Welcome to the twenty-fifth issue of Racket News.
Happy First Birthday to Racket News which is now 1 year old. Our first issue was February 1, 2019.
Racket 7.6 should be out of the door soon, but for some reason it always happens after I just press the Publish button - so no announcement yet but who knows, maybe you’ll be able to get your hands on this release in a couple of hours.
Grab a piece of virtual cake, sit down, sing happy birthday and have a coffee. Enjoy!
Table of Contents
- What’s New?
- Racket Around the Web
- New Releases
- Project in the Spotlight
- Featured Racket Paper
- Upcoming Meetups
- Racket Project Statistics
- RacketFest is almost here - taking place Feb. 27 in Berlin. Jesse recently send a Call for Participation.
- Jack Firth keeps hacking on his great rebellion library. Just recently he announced some big updates. If you develop Racket in any serious way, you need to check this library out!
- Eric Dodd has requested some support, on the mailing list, to port Racket to IRIX. If you own an IRIX machine, testing the build process and sending feedback to the mailing list would be a great way to help.
- FOSDEM just finished and Racket was involved once again. Jérôme Martin presented Making poetry with Racket - stay tuned, videos should be soon online.
Racket around the web
Do you blog about Racket? Let me know!
- Announcing Try Racket by Bogdan Popa.
- Time travel debugging in Spritely Goblins, previewed through Terminal Phase by Christopher Lemmer Webber.
- https://dedbox.github.io/2020/01/documentation-as-a-creative-force.html by Eric Griffis.
- It’s Kinda FRP-y by Sage Gerard.
If you know of library releases or maybe your own libraries and you want them to be featured, please let me know.
Project in the Spotlight
This week’s project in the spotlight is Polyglot by Sage Gerard.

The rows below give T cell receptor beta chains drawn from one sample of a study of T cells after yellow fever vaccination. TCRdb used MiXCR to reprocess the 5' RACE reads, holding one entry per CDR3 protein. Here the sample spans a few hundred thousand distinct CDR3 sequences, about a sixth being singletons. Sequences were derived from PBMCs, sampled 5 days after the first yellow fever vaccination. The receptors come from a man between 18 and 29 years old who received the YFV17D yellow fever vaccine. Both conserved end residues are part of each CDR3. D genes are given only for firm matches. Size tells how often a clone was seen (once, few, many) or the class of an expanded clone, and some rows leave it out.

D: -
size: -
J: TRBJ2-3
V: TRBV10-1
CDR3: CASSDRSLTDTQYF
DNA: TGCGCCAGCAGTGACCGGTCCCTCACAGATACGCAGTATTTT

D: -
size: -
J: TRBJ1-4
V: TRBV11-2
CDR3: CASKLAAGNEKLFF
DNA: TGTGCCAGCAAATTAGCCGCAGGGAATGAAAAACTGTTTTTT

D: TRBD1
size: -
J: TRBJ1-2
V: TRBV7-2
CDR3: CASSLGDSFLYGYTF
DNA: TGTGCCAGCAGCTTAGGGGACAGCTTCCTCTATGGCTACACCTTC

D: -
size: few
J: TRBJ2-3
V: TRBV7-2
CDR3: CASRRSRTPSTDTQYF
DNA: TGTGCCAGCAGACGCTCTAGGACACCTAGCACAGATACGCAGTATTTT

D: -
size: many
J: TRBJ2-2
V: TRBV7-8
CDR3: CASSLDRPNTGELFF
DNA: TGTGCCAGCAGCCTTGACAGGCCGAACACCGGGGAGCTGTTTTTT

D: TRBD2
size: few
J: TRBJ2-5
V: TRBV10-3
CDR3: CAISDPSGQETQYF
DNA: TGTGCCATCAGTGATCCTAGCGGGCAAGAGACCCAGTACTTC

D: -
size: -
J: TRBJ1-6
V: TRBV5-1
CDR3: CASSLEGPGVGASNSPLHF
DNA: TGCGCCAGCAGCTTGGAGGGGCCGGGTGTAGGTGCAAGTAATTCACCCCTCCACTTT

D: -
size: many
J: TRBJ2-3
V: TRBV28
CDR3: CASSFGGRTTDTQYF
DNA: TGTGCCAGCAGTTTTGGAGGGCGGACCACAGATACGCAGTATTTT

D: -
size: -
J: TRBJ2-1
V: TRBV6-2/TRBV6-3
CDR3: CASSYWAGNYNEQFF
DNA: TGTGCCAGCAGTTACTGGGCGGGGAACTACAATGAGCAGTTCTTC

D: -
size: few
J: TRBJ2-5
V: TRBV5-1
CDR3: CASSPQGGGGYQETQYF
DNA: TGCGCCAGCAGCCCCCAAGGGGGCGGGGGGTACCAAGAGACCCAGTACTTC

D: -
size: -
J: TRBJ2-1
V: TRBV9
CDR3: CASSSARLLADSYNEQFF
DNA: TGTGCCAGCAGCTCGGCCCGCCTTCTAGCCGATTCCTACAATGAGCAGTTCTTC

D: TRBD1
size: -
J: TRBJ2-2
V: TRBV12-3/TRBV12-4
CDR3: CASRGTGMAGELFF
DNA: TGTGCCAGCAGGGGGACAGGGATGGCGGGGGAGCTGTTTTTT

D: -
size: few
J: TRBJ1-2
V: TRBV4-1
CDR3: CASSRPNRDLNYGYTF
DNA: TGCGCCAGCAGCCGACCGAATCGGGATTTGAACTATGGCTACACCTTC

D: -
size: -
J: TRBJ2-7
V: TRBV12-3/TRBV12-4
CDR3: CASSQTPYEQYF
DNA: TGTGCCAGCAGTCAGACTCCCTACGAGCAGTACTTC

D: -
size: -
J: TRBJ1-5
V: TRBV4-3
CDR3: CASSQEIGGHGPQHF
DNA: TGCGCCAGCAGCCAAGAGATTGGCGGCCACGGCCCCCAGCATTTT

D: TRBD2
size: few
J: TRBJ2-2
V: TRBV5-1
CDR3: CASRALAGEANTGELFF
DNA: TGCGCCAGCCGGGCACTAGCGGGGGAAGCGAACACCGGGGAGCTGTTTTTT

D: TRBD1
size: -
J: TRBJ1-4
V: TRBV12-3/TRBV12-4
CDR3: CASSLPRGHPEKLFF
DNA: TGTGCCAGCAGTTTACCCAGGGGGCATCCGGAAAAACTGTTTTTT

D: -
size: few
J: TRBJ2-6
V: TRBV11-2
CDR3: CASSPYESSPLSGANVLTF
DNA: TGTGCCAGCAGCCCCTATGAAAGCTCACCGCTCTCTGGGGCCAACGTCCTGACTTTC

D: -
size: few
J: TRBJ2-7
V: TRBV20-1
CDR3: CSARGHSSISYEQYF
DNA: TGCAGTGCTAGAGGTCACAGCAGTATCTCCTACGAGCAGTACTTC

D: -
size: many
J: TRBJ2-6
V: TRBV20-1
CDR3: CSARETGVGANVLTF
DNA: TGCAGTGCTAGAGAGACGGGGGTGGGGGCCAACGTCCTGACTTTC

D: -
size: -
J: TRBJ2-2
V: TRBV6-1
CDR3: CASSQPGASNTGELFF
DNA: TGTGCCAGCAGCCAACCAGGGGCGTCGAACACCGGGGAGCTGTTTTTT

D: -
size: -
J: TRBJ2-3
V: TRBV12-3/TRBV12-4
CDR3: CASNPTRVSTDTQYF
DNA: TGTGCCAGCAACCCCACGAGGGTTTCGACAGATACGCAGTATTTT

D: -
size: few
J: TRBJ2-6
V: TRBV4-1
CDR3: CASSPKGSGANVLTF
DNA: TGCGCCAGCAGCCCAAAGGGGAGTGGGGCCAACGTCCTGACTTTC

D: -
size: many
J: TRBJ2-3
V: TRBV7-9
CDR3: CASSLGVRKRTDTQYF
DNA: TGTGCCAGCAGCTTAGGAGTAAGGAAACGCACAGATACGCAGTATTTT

From the website:
I designed Polyglot to address my own common pains after many years of switching platforms, frameworks, or libraries to develop websites. Each switch often made me learn the next trendy rephrasal of basic concepts and tasks. I can’t make a new tool without being a part of that problem, so why should you use anything I make in an already saturated space?
For one thing, if you want to change how you work on a website when neck deep with Polyglot, you can do so without rewriting all of your code. Unlike Scribble or Pollen, Polyglot views documents as containers of programs where any block of code is subject to rules you can change.
Featured Racket Paper
This issue’s featured paper is Scribble: closing the book on ad hoc documentation tools by Matthew Flatt, Eli Barzilay, and Robert Bruce Findler.
Scribble is a system for writing library documentation, user guides, and tutorials. It builds on PLT Scheme’s technology for language extension, and at its heart is a new approach to connecting prose references with library bindings. Besides the base system, we have built Scribble libraries for JavaDoc-style API documentation, literate programming, and conference papers. We have used Scribble to produce thousands of pages of documentation for PLT Scheme; the new documentation is more complete, more accessible, and better organized, thanks in large part to Scribble’s flexibility and the ease with which we cross-reference information across levels. This paper reports on the use of Scribble and on its design as both an extension and an extensible part of PLT Scheme.
Do you know of any upcoming meetups I can advertise? Let me know.
- RacketFest 2020: organised by Jesse Alama and taking place in Berlin, Germany on February 27, 2020.
- RacketCon 2020, shall be soon announced for the Fall of 2020 celebrating a quarter century of Racket.
Racket Project Statistics
Some data about the activity in the Racket et al. repositories, for the month of January, 2020.
|# commits||Issues (new/closed/open)||PRs (new/closed/open)|
Contributions by (18):
- Alexis King
- Brian Wignall
- David Florness
- Dominik Pantůček
- Fred Fu
- Greg Hendershott
- Gustavo Massaccesi
- Jack Firth
- John Clements
- Matthew Flatt
- Paulo Matos
- Philip McGrath
- Robby Findler
- Ryan Culpepper
- Sam Tobin-Hochstadt
- Tommy McHugh
Repositories included above are:
I have also tried to survey the most relevant things that happened in Racket lang recently. If you have done something awesome, wrote a blog post or seen something that I missed - my apologies. Let me know so I can rectify it in the next issue.